In January 2012, the European Commission proposed a legislative package to update the data protection principles enshrined in the 1995 Data Protection Directive (Directive 95/46/EC). The policy objectives of the European Commission set out an ambitious blueprint for a more cohesive EU data protection framework backed by stronger enforcement. Central to facilitating this were proposals for a General Data Protection Regulation (the Regulation) and a Data Protection Directive (the Directive) covering law enforcement.
On 21 October 2013, the Civil Liberties, Justice and Home Affairs Committee (LIBE) met in Strasbourg for the much-anticipated vote on the proposed legislative package. Voting had previously been delayed because of the overwhelming number of contested areas and 3,000+ amendments in the draft Regulation. (See our previous blogs on the first European Parliament vote delay and subsequent vote pushback.) See a video of the vote which marked the landmark moment (circa. 19:00 hrs.) when the negotiating mandates for the Regulation and for the Directive were adopted.
In a press release from the European Parliament rapporteur for the Regulation, Jan Philipp Albrecht commented, “The vote is a breakthrough for data protection rules in Europe, ensuring that they are up to the challenges of the digital age….The ball is now in the court of member state governments to agree a position and start negotiations so that we can respond to citizens’ interests and deliver an urgently needed update of EU data protection rules without delay.”
The key points in relation to the Regulation are:
- Sanctions – companies in breach of data protection rules would face fines of the greater of up to €100 million ($138 million) or 5% of annual worldwide turnover (compared with €1 million or 2% proposed by the Commission).
- Consent – this will require an explicit indication (by statement or affirmative action). Withdrawing consent must be as easy as giving it. The execution of a contract or provision of a service may not be made conditional on consent to processing data that is not strictly needed for those purposes.
- Data transfers to non-EEA countries look set to become more difficult – such as, if a third country requests a company (e.g., a search engine, social network or cloud provider) to disclose personal information processed in the EU, the firm would have to seek authorisation from the national data protection authority before transferring any data. The company would also have to inform the person of such a request. The more restrictive transfer provisions have the potential to put Safe Harbor at risk, and appear to be a response to the revelations about mass surveillance of EU citizens published in media in June.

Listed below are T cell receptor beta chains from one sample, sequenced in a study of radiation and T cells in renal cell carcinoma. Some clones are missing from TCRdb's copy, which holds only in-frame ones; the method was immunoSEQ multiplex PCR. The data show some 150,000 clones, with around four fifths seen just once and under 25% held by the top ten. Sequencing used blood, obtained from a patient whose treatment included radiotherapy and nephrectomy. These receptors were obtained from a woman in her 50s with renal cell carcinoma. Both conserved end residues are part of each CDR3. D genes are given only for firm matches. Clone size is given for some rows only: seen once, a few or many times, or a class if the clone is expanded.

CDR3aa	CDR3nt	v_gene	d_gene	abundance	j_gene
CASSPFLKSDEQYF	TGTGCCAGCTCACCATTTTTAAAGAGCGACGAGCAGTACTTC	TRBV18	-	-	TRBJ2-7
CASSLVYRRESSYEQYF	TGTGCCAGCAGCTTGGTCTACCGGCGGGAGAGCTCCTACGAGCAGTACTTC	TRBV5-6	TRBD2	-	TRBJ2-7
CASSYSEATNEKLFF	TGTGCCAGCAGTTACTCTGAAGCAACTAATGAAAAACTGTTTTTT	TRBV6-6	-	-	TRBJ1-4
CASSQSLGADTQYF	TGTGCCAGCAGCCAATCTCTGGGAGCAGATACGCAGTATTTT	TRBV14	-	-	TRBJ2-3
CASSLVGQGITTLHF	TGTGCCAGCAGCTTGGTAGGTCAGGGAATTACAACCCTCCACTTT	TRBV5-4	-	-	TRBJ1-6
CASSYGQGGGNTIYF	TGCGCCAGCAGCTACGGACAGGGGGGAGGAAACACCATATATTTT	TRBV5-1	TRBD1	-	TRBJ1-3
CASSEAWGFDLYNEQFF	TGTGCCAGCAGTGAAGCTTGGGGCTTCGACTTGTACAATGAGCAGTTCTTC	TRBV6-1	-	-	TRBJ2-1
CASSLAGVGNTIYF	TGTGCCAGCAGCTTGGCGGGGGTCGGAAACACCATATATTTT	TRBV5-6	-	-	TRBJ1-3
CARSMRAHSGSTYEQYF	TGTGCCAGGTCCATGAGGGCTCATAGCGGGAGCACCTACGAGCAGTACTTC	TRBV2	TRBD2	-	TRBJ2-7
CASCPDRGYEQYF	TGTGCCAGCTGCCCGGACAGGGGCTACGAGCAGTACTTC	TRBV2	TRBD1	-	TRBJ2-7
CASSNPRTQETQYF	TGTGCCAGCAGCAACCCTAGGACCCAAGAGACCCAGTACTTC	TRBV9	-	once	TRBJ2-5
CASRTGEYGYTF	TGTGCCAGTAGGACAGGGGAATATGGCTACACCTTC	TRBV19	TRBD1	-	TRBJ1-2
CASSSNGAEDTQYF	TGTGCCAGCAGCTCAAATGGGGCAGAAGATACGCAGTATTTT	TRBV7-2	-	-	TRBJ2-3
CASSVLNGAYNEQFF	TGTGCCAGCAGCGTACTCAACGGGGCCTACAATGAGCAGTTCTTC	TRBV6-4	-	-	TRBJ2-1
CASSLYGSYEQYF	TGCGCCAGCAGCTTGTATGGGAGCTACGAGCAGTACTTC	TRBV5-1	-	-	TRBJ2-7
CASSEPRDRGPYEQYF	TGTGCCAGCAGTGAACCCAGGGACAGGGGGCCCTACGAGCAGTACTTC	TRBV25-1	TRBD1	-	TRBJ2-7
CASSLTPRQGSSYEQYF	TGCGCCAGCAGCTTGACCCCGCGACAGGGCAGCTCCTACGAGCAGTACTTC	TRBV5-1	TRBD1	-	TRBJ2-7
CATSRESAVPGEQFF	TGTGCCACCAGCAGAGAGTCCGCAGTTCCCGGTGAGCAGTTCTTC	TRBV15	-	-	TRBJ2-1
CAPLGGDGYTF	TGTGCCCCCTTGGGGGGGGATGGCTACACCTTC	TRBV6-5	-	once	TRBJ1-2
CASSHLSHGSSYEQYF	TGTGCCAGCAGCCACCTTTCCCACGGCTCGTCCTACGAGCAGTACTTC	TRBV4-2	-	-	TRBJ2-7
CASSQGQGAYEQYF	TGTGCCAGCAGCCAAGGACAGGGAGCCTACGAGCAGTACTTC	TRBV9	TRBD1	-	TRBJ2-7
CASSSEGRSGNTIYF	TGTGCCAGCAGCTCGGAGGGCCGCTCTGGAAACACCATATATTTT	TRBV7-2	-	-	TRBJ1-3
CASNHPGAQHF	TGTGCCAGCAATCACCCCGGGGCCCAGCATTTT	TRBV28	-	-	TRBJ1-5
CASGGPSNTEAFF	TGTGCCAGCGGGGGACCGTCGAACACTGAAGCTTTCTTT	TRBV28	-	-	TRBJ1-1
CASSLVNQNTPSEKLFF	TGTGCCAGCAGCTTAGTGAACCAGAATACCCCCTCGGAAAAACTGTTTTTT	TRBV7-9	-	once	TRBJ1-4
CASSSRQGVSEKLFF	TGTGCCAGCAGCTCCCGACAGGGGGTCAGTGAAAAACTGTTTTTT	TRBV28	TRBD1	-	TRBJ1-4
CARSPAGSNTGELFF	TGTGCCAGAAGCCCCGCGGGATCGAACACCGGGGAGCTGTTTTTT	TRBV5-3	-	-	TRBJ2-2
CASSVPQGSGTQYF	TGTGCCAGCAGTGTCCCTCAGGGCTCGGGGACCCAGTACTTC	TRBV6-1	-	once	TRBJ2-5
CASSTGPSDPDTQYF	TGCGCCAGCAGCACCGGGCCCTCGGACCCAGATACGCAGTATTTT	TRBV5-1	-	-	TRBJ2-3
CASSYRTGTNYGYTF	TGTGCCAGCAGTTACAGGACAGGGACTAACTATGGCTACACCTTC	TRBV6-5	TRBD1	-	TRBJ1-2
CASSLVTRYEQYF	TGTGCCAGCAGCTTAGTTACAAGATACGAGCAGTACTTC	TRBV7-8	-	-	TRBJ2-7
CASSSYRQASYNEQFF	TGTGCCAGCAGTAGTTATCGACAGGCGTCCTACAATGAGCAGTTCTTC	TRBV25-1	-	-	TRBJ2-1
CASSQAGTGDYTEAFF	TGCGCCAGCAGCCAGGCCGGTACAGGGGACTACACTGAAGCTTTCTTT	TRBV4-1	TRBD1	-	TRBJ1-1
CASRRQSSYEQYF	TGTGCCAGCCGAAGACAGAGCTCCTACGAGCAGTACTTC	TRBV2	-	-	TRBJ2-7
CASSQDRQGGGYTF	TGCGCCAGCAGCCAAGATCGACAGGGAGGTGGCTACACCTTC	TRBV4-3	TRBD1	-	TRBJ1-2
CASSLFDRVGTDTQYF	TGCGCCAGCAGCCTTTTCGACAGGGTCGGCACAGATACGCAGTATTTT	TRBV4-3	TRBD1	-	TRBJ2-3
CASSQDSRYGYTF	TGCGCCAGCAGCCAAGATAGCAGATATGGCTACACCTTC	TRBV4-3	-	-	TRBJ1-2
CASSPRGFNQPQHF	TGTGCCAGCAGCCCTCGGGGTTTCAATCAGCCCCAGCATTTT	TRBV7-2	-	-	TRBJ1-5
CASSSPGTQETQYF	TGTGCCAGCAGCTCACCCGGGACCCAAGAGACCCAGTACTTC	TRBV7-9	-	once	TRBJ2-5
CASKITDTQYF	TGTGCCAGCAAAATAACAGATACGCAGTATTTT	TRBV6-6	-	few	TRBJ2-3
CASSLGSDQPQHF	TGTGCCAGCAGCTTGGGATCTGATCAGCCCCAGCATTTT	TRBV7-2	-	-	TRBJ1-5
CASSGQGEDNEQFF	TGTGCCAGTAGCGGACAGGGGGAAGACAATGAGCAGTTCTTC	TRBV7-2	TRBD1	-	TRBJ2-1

- Pseudonymous data is a new concept, defined as personal data that cannot be attributed to a specific individual without the use of personal information, and where such information is kept separately and is subject to additional measures. The use of pseudonymous data, e.g., for profiling, is subject to a ‘lighter’ regime.
- Right to Erasure – the much-vaunted “right to be forgotten” has been reined in to a strengthened (though qualified) right of deletion.
- Profiling – this will be limited to circumstances where the data subject has consented, where required by law or in pursuance of a contract. Data subjects have the right to object and should not be subject to discrimination as a result.
- Lifecycle Data Protection Management – this broader concept has been proposed, aspects of which require conducting privacy impact assessments and the appointment of Data Protection Officers based on the number of individuals whose data are processed (not organisation size).
The bulk of the amendments approved by the LIBE Committee can be found here for the Regulation: Articles 1-29 and Articles 30-91, and here for the Directive. Negotiations are now scheduled to commence between the European Parliament and national governments in Council. The aim is to reach an agreement on this major legislative reform before the May 2014 Elections.